History of Korea (Greenwood Histories of the Modern Nations Series)by Djun Kil Kim, Chun-Gil Kim, Chun-Kil Kim
Pub. Date: 02/28/2005
Publisher: ABC-CLIO, Incorporated
The Koreas are two of the few countries in the East Asian world to successfully maintain political and cultural independence from China. Originated by the Han-Ye-Maek people who had migrated from North China to Manchuria and the Korean peninsula since 2000 BCE, three Korean dynastiesGreat Silla, Koryo, and Chosonkept peace and prosperity in the country
The Koreas are two of the few countries in the East Asian world to successfully maintain political and cultural independence from China. Originated by the Han-Ye-Maek people who had migrated from North China to Manchuria and the Korean peninsula since 2000 BCE, three Korean dynastiesGreat Silla, Koryo, and Chosonkept peace and prosperity in the country since the 7th century, nurturing a civilization based on Buddhism, Confucianism and the East Asian world-system. Korea, despite experiencing Japanese dominion and the nation's division, now looks forward to enjoying its prosperity as a member of the global community and to seeing a unified Korea. This volume provides a comprehensive review of Korea's history, from its roots in Neolithic civilization, and the tradition and evolution of nation-building in the traditional East Asian world system, through Korea's global setting in modern times. Also included are a biographical section highlighting famous figures in Korean history, a timeline of important historical events, a glossary of Korean terms, and a bibliographical essay with suggestions for further reading.
The historical origin of Korean identity in the East Asian world, Korea's failure to adapt to a changing East Asian world-system, as well as the political division Korea suffered in the second half of the 20th century are discussed. Readers will benefit from the inclusion of direct translations from original classical Chinese and Korean sources by the author. Excellent as a reference tool for students and general readers interested in the history of this unique nation.
Table of Contents
Series Foreword by Frank W. Thackeray and John E. Finding
Timeline of Historical Events
Kingdom of Choson
Notable People in the History of Korea
Glossary of Selected Terms
and post it to your social network
Most Helpful Customer Reviews
See all customer reviews >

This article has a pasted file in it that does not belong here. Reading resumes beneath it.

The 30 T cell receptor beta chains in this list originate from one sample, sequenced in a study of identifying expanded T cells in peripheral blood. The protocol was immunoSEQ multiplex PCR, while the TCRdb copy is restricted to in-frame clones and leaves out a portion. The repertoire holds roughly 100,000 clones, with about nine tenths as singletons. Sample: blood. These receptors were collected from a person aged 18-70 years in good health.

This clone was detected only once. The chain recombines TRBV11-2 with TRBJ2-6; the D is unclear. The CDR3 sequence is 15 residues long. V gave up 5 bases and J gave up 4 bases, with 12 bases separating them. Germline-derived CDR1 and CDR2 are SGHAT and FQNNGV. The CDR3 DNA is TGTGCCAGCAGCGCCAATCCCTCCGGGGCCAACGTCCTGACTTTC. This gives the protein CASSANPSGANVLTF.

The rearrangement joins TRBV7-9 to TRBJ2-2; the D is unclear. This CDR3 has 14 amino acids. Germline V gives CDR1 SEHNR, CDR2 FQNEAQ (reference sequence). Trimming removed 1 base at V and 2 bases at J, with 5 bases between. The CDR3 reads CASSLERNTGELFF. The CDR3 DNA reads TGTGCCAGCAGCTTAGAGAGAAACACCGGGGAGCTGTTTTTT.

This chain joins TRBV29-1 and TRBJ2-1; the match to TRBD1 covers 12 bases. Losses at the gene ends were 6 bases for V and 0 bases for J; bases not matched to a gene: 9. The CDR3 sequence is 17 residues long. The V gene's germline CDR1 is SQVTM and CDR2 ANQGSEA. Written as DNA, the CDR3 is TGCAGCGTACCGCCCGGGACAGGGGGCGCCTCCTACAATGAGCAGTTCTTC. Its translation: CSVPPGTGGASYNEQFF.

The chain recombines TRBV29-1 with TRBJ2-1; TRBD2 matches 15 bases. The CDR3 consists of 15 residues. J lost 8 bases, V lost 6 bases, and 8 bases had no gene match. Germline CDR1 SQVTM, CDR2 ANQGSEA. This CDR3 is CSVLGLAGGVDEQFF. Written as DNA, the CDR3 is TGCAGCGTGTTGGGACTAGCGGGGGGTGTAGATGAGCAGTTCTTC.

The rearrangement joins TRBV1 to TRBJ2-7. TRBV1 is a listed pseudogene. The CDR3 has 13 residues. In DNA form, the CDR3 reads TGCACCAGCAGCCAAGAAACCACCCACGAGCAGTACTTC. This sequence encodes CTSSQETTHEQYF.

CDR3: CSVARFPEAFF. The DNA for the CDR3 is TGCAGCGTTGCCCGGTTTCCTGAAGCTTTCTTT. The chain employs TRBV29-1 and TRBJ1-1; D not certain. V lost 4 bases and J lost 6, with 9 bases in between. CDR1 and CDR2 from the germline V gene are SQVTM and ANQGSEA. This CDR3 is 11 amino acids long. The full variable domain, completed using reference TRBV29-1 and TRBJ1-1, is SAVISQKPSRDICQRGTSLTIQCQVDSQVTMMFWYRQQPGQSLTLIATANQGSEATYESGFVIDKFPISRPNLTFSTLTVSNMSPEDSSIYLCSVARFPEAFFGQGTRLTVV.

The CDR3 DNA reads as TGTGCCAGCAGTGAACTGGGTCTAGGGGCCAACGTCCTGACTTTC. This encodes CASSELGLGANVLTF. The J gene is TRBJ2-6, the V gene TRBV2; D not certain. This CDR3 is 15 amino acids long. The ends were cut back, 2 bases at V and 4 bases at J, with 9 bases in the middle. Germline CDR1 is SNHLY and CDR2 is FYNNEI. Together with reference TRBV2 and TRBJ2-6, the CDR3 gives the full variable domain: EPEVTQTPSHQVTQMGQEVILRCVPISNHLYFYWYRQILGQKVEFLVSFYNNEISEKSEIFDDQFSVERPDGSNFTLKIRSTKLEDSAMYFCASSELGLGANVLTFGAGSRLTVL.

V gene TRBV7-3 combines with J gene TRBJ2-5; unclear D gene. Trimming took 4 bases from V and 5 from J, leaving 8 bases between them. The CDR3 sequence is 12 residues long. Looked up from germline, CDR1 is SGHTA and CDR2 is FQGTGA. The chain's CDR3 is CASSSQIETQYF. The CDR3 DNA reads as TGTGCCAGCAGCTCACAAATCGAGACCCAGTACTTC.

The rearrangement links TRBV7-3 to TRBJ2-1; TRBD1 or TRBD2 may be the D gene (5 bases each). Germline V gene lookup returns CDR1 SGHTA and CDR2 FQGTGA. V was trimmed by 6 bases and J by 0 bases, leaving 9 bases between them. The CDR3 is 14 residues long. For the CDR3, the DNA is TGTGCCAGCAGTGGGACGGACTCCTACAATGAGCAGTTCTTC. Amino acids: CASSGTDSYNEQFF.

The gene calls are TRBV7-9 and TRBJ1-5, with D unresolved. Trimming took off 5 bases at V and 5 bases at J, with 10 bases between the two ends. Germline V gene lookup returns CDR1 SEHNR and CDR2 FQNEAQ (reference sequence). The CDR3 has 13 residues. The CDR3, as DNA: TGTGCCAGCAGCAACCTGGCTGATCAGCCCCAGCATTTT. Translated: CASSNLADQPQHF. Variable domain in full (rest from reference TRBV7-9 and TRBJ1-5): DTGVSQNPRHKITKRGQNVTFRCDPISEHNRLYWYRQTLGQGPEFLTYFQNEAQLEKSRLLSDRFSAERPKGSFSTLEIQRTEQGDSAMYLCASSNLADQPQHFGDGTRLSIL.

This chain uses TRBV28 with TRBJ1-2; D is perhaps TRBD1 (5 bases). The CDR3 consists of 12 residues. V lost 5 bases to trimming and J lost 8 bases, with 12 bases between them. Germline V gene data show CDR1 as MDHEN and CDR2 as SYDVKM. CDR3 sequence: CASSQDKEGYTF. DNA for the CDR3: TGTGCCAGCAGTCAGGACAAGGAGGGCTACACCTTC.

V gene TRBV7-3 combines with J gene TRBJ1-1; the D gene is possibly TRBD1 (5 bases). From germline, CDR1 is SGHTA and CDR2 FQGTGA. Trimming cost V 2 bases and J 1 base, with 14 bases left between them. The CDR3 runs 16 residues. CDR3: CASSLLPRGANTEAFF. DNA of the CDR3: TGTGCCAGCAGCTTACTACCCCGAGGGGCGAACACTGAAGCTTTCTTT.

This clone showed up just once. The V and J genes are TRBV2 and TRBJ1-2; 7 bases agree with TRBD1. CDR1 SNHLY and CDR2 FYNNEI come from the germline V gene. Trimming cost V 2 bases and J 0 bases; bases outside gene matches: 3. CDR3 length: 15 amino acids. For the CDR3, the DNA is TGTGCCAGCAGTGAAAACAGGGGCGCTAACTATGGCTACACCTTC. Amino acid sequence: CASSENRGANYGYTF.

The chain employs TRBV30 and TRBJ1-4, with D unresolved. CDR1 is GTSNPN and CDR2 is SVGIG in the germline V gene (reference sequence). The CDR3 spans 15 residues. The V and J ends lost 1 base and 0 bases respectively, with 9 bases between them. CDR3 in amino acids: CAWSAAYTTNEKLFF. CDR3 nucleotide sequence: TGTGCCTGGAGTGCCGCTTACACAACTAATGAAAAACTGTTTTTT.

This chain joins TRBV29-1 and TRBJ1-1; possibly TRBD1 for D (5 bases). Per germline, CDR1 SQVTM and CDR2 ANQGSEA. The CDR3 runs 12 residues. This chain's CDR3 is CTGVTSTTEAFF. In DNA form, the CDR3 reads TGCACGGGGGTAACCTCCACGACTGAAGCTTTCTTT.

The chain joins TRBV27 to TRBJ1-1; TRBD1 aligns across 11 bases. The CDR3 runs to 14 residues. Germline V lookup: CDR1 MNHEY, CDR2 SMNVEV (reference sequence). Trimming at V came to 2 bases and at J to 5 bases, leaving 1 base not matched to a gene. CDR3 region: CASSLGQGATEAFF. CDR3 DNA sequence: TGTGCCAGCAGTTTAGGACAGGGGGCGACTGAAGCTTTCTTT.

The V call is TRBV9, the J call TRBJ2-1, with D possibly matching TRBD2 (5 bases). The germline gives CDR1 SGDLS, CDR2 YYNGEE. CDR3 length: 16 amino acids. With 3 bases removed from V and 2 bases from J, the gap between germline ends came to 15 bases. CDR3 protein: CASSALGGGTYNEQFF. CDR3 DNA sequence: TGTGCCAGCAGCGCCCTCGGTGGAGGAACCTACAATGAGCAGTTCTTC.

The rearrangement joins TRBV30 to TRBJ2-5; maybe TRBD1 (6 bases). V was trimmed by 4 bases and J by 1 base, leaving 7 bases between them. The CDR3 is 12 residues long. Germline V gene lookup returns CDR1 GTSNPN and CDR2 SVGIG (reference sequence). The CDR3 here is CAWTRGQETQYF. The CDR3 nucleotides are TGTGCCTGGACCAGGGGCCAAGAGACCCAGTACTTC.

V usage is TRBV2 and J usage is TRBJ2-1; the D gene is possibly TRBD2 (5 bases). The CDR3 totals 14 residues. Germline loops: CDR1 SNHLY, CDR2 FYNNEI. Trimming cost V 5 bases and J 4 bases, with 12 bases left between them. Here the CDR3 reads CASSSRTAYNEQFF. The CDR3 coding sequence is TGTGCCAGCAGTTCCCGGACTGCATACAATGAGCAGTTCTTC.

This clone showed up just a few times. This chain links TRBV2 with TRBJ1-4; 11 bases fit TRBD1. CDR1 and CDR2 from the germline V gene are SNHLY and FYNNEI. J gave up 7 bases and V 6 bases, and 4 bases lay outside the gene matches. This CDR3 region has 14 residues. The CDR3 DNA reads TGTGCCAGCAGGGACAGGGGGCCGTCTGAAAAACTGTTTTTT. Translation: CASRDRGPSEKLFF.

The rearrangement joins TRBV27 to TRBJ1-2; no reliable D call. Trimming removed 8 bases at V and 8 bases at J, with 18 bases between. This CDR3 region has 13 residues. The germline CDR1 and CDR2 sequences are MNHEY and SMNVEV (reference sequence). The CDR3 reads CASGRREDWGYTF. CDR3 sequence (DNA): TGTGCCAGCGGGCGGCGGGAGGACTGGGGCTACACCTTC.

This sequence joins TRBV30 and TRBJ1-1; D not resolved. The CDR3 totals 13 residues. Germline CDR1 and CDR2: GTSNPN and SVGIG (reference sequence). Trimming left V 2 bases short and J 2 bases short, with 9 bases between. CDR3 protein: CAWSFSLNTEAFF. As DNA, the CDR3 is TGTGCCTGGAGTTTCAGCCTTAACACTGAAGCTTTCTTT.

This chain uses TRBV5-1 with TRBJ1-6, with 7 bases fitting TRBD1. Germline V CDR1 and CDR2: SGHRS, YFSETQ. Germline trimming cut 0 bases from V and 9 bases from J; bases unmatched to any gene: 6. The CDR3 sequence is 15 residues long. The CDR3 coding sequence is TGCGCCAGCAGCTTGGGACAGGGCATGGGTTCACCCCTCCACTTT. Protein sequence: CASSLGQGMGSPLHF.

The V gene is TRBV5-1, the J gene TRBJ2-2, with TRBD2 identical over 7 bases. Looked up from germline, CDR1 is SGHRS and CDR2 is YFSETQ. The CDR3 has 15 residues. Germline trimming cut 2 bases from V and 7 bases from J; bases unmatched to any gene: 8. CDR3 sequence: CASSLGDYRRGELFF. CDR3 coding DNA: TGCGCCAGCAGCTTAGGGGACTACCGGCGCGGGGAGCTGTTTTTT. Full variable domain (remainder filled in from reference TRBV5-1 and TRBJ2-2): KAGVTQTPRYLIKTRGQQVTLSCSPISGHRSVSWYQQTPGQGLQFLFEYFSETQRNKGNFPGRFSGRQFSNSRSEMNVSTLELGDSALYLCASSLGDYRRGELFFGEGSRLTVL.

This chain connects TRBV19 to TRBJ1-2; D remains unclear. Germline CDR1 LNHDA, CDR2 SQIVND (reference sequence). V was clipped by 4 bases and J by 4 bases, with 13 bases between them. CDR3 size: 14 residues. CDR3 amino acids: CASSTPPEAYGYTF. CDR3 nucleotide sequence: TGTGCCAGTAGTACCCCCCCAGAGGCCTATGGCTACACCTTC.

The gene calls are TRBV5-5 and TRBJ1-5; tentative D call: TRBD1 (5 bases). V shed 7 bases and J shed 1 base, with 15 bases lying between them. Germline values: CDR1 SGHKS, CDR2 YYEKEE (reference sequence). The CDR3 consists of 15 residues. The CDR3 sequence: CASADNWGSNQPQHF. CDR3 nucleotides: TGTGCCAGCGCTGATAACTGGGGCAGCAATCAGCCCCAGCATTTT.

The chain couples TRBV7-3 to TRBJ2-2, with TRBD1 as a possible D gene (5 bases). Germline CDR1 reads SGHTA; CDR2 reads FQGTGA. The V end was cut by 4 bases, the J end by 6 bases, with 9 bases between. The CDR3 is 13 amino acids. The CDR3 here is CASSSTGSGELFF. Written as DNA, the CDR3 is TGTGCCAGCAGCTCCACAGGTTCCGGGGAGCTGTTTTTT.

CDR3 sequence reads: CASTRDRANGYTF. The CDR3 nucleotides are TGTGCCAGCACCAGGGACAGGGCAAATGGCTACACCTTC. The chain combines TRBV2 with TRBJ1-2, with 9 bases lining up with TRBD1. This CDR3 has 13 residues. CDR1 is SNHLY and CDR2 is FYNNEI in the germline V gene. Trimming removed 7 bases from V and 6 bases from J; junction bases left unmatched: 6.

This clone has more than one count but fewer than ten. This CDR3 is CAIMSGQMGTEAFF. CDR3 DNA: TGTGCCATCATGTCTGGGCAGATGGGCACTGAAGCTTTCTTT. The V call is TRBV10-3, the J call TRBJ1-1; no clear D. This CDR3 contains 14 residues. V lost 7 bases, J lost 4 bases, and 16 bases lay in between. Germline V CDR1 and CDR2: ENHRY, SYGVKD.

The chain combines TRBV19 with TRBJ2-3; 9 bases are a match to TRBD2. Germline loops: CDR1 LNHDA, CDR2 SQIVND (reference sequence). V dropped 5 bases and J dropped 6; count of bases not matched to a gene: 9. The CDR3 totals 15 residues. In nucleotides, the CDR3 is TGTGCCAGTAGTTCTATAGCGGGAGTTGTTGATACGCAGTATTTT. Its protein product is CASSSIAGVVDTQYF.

This book, I believe, is a great introduction to the Korean history including North and South Koreas together. It is so well structured and easily written that the complexity of the East Asian country¿s long history comes to a reader¿s mind with a clear map of it. Having covered the country¿s history from the beginning to the present, it would satisfy those who want to know, refresh, or deepen the knowledge of the history of Korea. A distinct strength of the book is that it has a strong narrative that consistently offers a comparative historical framework whereby almost every bit of historical facts is symmetrically rearranged through the contrast between idealism and realism. The comparative framework was put into, I guess, since one cannot fully understand the country¿s history without considering the constant existence of imperialist powers -specifically, China and Japan from long ago, and Russia and the U.S. appeared later in its modern history - around the Korean peninsula. Against this backdrop, idealism has represented a political bloc which stressed the nation-state¿s independence from outside powers and sometimes tried to overturn the old paradigm in which the country was forced to take a subordinate position, especially with regard to China proper. To the contrary, realism has aimed to maintain the country¿s survival even at the cost of losing nationalistic pride to some extent with a full recognition of the international power order in the Far Eastern Asian region. The author shows that Korean history was full of the struggles between these two extreme antipodes of political views. Even apart from the book itself, the framework may be a powerful tool to understand Korea¿s present and future. For instance, it should be noted that the conflict is still going on if we think of the nuclear crisis between North Korea and the U.S. over a decade: North Korea has believed that its nuclear program would at least help protect its independence, or furthermore give it a strong balancing power against the U.S., whereas South Korea has wanted to resolve the crisis through a series of the international six-party talks because it takes a realistic view that the crisis could bring a disastrous outcome for both North and South Koreas. The book conveys not only hard cash of the Korean history but also soft lubricator of its cultural heritage to readers by presenting not a few nicely translated literary works from ancient times to modern period. The poems, various excerpts of old historical documents, or an eloquent statement of independence would invite a reader to some historic moments of vicissitudes of Korea. In a nutshell, this book has much potential to provide an unbiased and clear understanding of Korean history for English-speaking audiences.